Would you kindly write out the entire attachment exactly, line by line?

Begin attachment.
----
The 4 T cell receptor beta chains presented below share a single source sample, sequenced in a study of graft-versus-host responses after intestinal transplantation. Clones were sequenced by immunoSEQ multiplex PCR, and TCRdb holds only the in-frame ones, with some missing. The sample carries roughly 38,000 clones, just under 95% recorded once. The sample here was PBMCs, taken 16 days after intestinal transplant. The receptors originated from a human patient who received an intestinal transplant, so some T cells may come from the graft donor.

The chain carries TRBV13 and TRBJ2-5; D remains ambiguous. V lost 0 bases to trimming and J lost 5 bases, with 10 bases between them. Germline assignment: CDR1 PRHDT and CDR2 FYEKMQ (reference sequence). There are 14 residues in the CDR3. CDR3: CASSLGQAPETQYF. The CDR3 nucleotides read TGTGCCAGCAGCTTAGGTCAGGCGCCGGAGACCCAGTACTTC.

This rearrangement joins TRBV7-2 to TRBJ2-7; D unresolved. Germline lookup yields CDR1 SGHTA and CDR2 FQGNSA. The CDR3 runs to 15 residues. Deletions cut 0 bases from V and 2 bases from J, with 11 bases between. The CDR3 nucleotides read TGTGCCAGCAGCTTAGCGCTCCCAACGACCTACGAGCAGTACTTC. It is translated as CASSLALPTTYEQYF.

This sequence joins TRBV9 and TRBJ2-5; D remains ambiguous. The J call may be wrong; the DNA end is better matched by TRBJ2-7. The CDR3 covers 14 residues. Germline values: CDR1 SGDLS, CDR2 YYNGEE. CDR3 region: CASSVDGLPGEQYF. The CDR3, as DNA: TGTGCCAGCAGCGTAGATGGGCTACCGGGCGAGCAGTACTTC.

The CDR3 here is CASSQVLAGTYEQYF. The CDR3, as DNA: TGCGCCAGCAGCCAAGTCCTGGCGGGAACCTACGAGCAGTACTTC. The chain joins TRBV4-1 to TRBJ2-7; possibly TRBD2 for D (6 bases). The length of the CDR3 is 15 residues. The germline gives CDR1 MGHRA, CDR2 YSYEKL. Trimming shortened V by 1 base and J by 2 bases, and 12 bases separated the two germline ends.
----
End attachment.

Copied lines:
The 4 T cell receptor beta chains presented below share a single source sample, sequenced in a study of graft-versus-host responses after intestinal transplantation. Clones were sequenced by immunoSEQ multiplex PCR, and TCRdb holds only the in-frame ones, with some missing. The sample carries roughly 38,000 clones, just under 95% recorded once. The sample here was PBMCs, taken 16 days after intestinal transplant. The receptors originated from a human patient who received an intestinal transplant, so some T cells may come from the graft donor.

The chain carries TRBV13 and TRBJ2-5; D remains ambiguous. V lost 0 bases to trimming and J lost 5 bases, with 10 bases between them. Germline assignment: CDR1 PRHDT and CDR2 FYEKMQ (reference sequence). There are 14 residues in the CDR3. CDR3: CASSLGQAPETQYF. The CDR3 nucleotides read TGTGCCAGCAGCTTAGGTCAGGCGCCGGAGACCCAGTACTTC.

This rearrangement joins TRBV7-2 to TRBJ2-7; D unresolved. Germline lookup yields CDR1 SGHTA and CDR2 FQGNSA. The CDR3 runs to 15 residues. Deletions cut 0 bases from V and 2 bases from J, with 11 bases between. The CDR3 nucleotides read TGTGCCAGCAGCTTAGCGCTCCCAACGACCTACGAGCAGTACTTC. It is translated as CASSLALPTTYEQYF.

This sequence joins TRBV9 and TRBJ2-5; D remains ambiguous. The J call may be wrong; the DNA end is better matched by TRBJ2-7. The CDR3 covers 14 residues. Germline values: CDR1 SGDLS, CDR2 YYNGEE. CDR3 region: CASSVDGLPGEQYF. The CDR3, as DNA: TGTGCCAGCAGCGTAGATGGGCTACCGGGCGAGCAGTACTTC.

The CDR3 here is CASSQVLAGTYEQYF. The CDR3, as DNA: TGCGCCAGCAGCCAAGTCCTGGCGGGAACCTACGAGCAGTACTTC. The chain joins TRBV4-1 to TRBJ2-7; possibly TRBD2 for D (6 bases). The length of the CDR3 is 15 residues. The germline gives CDR1 MGHRA, CDR2 YSYEKL. Trimming shortened V by 1 base and J by 2 bases, and 12 bases separated the two germline ends.